The State of MMORPGs - End of an Era

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I'm glad that the trendy era is over. It means less people will try to mimic World of Warcraft. And there will less gimmicky clones trying to get in on the industry and more honest attempts at making good MMORPGs. Or so I want to think.

I have to say that I liked the MMORPG trend better than the First Person Shooter trend, because I like MMORPGs better than first person shooters.

I think that MMORPGs are far from dead. The industry is merely simmering and hopefully cooking up something good. Project Titan? Also, the era is far from dead in South Korea.

The last MMORPG I played is Tera.

Am I still playing it? Not right now, I'm taking a small break. Though it keeps nagging at me that I don't have +12 Visionmaker and every day that I don't play my friends are getting close. And probably wondering what in the heck happened to me.

The MMORPG I have spent the most time on is undoubtably Final Fantasy XI. I played that game upon American release and stuck with it for several years. It is a legendary game. And deserves much more fame than it has.

- Are you looking forward to any new MMORPG?
INNOVATION. AND DITCHING THE MUD FORMULA.

I want a graphical MUSH in my MMORPG, not as much a MUD. I'm a huge roleplayer and I get sick of the same old grind.

I want something new and innovative, something that turns the genre on its head while still having some of the same things I love. All of the cutesy East Asian stuff like the catgirls and the Elin, and the Mithra and the Tarutaru. All of that Final Fantasy and Korean type stuff. That's great.

What I'm sick of is the same old gameplay. And perhaps take more cues from both jRPGs and wRPGs. These are all RPGs, after all. Why not more Chrono Trigger and Elder Scrolls? Why not more Witcher and Dark Souls and Tales of Vesperia in an MMORPG? I want different. I want new. I want innovation. And while innovation isn't always great. MMORPGs desperately need it. They've been so painfully samey for so many years.

Or wait, you were asking for a specific game. I'm going to play Blade and Soul and Final Fantasy XIV: A Realm Reborn when they are released. If they're at least decent, I enjoy the East Asian aesthetic choices in both games.

4RM3D:

VanQ:
- What is the last MMORPG you have played?
I got into the Final Fantasy XIV: A Realm Reborn closed beta.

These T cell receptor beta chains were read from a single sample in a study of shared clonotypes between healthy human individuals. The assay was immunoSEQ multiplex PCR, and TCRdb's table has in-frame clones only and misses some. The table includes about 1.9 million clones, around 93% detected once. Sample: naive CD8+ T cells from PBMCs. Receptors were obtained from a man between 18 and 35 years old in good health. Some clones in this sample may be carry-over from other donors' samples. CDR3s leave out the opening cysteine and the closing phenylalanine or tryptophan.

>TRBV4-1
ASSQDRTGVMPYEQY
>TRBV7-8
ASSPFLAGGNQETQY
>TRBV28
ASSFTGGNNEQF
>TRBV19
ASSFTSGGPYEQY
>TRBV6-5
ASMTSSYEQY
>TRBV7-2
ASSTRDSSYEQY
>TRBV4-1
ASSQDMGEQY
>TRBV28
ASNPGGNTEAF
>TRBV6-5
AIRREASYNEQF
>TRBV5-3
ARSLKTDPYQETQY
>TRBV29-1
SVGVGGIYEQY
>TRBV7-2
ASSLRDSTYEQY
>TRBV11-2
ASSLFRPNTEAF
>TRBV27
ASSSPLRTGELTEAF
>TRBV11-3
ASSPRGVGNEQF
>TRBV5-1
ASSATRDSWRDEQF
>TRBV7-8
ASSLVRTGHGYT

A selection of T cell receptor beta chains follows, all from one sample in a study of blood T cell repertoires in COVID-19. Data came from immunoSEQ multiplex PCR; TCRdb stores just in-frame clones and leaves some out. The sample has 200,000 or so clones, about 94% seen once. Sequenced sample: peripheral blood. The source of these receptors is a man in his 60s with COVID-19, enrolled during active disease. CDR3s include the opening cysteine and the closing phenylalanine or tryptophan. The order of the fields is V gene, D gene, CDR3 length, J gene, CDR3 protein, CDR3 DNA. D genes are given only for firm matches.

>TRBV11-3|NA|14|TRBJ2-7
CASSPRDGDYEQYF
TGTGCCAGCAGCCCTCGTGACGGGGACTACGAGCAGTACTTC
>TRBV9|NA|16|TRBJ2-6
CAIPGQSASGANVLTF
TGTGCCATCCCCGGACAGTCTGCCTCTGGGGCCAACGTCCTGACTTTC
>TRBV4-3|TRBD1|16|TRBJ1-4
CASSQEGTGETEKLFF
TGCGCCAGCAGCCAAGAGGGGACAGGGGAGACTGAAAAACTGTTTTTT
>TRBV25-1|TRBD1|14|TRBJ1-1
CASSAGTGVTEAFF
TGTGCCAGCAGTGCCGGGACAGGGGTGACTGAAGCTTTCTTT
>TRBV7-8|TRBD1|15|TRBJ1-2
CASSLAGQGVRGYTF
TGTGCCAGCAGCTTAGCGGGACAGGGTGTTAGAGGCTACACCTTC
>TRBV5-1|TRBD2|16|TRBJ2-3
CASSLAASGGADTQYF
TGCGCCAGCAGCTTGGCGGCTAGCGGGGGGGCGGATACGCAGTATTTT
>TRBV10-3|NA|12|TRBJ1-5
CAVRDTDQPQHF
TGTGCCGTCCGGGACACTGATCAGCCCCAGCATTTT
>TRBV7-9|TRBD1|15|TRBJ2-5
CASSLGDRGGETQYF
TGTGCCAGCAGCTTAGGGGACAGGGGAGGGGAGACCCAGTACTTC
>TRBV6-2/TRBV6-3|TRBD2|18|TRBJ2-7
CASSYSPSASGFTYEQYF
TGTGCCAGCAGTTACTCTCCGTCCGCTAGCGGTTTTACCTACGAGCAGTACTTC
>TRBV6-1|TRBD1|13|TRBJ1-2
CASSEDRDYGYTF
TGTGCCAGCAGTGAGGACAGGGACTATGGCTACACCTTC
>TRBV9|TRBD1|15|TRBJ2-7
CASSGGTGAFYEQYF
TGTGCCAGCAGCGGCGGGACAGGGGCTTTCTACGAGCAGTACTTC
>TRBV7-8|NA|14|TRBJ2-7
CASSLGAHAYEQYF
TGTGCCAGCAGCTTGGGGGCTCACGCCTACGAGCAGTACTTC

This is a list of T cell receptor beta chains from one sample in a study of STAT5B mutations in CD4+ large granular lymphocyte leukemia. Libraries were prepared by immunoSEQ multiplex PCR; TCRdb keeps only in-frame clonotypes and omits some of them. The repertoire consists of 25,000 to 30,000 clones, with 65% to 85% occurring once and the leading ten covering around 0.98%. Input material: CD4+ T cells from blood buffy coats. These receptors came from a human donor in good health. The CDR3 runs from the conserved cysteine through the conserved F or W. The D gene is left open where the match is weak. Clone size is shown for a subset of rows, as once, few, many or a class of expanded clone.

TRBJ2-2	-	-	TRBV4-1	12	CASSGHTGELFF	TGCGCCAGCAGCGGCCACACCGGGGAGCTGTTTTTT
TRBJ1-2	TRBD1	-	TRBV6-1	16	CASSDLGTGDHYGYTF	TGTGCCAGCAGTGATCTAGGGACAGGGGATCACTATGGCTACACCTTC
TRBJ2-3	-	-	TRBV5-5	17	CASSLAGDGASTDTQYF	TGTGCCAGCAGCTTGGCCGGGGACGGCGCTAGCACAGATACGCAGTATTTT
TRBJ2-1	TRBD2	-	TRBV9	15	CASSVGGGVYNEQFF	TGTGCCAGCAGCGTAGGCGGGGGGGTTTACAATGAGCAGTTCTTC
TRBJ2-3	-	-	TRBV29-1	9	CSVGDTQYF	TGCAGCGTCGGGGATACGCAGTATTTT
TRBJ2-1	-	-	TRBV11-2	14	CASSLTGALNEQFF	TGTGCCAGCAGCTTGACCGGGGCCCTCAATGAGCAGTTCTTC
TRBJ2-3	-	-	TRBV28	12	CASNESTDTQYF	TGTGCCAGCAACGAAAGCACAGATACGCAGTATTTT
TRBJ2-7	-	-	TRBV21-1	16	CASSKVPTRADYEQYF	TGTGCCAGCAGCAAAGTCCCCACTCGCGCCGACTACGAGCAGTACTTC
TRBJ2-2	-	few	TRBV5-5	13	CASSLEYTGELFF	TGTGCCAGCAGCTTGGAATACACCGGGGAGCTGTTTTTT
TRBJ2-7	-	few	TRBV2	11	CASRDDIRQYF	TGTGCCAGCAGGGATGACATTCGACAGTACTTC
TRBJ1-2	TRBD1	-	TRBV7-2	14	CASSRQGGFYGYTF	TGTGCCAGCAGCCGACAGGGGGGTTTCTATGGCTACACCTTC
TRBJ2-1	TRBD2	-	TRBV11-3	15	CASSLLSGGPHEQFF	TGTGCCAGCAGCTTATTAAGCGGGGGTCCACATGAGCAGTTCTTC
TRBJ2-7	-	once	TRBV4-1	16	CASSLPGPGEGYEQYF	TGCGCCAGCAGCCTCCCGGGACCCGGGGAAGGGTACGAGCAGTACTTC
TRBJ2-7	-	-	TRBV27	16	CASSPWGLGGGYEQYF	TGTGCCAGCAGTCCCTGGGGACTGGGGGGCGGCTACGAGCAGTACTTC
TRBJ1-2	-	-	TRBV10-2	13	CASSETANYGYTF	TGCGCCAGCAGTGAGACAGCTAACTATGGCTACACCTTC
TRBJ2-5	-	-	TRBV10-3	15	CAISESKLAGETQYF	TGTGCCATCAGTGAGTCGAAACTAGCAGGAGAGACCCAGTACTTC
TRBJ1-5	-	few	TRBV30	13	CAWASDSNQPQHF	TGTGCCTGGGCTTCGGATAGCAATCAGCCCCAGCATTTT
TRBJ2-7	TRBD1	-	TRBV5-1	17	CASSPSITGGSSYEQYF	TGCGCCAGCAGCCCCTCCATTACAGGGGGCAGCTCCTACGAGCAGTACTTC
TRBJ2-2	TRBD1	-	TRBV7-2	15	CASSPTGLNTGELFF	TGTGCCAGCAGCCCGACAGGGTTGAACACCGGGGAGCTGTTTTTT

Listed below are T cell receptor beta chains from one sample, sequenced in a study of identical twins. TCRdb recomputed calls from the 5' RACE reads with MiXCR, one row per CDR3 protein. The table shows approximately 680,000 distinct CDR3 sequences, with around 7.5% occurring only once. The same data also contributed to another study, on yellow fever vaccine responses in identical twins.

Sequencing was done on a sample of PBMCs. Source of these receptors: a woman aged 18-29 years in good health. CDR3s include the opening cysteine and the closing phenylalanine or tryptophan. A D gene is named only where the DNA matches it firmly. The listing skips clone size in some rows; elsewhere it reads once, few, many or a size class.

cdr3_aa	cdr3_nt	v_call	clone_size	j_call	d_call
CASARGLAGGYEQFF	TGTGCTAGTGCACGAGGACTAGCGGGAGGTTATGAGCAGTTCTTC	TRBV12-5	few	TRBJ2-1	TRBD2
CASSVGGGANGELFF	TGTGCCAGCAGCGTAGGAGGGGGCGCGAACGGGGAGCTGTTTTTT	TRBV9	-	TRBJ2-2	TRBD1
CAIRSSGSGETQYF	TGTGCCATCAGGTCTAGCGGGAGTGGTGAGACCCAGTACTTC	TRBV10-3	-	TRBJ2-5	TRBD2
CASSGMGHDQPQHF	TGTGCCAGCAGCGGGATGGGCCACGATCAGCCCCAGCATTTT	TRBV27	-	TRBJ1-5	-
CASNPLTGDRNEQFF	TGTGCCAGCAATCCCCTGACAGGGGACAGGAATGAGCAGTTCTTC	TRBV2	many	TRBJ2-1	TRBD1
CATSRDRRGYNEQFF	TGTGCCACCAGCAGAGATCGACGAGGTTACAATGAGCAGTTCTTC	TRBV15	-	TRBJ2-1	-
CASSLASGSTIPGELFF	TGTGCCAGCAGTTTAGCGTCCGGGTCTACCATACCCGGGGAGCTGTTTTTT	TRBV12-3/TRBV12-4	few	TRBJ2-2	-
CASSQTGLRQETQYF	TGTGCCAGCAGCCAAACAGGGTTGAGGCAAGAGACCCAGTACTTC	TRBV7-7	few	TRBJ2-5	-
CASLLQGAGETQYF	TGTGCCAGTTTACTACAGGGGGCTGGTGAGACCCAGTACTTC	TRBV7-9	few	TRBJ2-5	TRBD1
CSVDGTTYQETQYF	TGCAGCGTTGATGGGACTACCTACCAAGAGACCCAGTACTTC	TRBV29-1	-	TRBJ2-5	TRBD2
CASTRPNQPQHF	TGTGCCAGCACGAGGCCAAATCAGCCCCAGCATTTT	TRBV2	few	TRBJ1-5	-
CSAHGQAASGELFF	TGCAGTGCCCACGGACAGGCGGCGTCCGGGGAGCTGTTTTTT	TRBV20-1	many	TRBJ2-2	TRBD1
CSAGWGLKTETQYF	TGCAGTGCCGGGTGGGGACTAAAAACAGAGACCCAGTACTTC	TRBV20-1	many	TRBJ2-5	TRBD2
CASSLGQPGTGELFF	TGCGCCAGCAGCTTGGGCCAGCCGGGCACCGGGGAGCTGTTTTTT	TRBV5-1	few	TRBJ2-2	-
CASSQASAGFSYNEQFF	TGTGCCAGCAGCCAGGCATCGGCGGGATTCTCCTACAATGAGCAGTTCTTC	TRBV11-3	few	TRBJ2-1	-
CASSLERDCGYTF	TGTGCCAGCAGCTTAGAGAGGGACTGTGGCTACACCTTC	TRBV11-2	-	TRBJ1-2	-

- Are you still playing it?
No, but I can't state why because it's still under non-disclosure.

I have played the original beta (FF XIV version 1.0 0.1). That was a huge disappointed. A half finished game with a myriad of trouble and bugs. Also, give a jump button, damn it! The game came out way too earlier. At least the monthly subscription was put on hold. Anyhow, Final Fantasy XI was much better.

PS. Also why was Final Fantasy XI not called Final Fantasy Online (and FFXIV FF Online 2)? It makes no sense whatsoever to call it XI. It was a stupid decision, IMO.

I think I can say this much. If you're hoping for Final Fantasy XI 2 then you will be sorely disappointed. I hope you like World of Warcraft.

EstrogenicMuscle:
I'm glad that the trendy era is over. It means less people will try to mimic World of Warcraft. And there will less gimmicky clones trying to get in on the industry and more honest attempts at making good MMORPGs. Or so I want to think.

I wouldn't bet on it. WoW is still very much an industry trendsetter. You can expect to see it heavily influence the genre for another 10+ years.

As for clones...no one has even come close to "cloning" WoW. At best they have superficially aped it, and utterly failed to capture the essence of what made it successful almost every single time. At best they were poor imitations. There were also a lot of attempts to re-invent the wheel, nearly all of which were rejected by the players.

I really do hope we see some sandbox MMOs that really try and upset the apple cart and take the genre in startling new directions, but I don't expect to see it any time soon. Why? There's no proven business model. MMOs are comically expensive. Even the lower end ones are awfully pricey. It would be extremely difficulty, to, say, kickstart an MMO. You can't just chase a niche, not if you want someone to actually fund the fucking thing.

What do you think of the state of MMORPGs these days?
Not many worth to play to be honest. Too many clones, and the ones that try new things(like GW2) end up not being much fun.

- What is the last MMORPG you have played?
LOTRO

- Are you still playing it?
Yes. Been playing it for the past two-three years. Taking a break at the moment due to the last expansion being dull and extremely grindy. Not sure if it's gonna be a permanent break or not, but it's been two months and I still don't feel like playing. Logging in once in a while, though it's not any lengthy sessions.

- Which MMORPG have you spend the most time on?
WoW. Played it on and off for five or six years. Quit after Cataclysm because no friends played anymore and it just sucked all around. Could never stand that awful community and after the LFG tool it got worse than ever.